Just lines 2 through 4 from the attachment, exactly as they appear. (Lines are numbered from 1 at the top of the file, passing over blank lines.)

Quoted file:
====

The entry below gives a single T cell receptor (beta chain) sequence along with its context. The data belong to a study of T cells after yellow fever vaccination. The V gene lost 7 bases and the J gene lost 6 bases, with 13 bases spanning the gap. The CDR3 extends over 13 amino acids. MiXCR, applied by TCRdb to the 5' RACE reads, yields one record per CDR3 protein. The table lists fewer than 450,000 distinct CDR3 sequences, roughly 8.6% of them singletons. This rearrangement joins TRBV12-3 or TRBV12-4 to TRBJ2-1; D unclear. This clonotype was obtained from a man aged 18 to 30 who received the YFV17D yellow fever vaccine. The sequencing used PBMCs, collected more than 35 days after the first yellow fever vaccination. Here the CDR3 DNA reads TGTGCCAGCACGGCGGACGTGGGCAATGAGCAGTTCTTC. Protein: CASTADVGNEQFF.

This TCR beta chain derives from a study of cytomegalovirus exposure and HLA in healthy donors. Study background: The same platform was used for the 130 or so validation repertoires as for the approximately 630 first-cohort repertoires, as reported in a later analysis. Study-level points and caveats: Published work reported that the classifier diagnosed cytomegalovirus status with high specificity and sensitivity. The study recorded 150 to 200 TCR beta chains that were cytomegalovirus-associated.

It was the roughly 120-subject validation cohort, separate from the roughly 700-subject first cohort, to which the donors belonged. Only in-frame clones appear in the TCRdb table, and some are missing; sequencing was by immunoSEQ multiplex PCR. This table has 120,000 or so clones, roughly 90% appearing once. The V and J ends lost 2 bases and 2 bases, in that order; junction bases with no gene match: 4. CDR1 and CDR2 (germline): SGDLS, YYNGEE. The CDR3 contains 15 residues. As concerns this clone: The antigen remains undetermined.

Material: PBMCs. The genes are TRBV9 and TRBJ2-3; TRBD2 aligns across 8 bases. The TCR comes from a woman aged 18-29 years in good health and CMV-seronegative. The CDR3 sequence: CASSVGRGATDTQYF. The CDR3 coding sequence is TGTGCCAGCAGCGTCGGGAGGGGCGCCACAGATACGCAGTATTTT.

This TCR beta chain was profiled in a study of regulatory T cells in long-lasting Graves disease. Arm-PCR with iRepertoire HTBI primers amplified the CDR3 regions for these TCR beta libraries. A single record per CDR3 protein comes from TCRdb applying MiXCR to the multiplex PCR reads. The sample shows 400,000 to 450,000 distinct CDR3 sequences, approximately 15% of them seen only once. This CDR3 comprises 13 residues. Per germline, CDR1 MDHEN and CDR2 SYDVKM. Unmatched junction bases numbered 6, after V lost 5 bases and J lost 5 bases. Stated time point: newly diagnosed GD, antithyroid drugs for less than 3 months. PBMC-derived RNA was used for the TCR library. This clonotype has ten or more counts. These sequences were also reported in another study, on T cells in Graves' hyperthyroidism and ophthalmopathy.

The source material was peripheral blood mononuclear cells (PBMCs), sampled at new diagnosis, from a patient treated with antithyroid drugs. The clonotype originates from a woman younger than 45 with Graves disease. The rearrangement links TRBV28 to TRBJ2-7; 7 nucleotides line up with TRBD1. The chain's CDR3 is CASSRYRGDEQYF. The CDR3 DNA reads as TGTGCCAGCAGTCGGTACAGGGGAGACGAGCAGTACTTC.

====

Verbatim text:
This TCR beta chain derives from a study of cytomegalovirus exposure and HLA in healthy donors. Study background: The same platform was used for the 130 or so validation repertoires as for the approximately 630 first-cohort repertoires, as reported in a later analysis. Study-level points and caveats: Published work reported that the classifier diagnosed cytomegalovirus status with high specificity and sensitivity. The study recorded 150 to 200 TCR beta chains that were cytomegalovirus-associated.

It was the roughly 120-subject validation cohort, separate from the roughly 700-subject first cohort, to which the donors belonged. Only in-frame clones appear in the TCRdb table, and some are missing; sequencing was by immunoSEQ multiplex PCR. This table has 120,000 or so clones, roughly 90% appearing once. The V and J ends lost 2 bases and 2 bases, in that order; junction bases with no gene match: 4. CDR1 and CDR2 (germline): SGDLS, YYNGEE. The CDR3 contains 15 residues. As concerns this clone: The antigen remains undetermined.

Material: PBMCs. The genes are TRBV9 and TRBJ2-3; TRBD2 aligns across 8 bases. The TCR comes from a woman aged 18-29 years in good health and CMV-seronegative. The CDR3 sequence: CASSVGRGATDTQYF. The CDR3 coding sequence is TGTGCCAGCAGCGTCGGGAGGGGCGCCACAGATACGCAGTATTTT.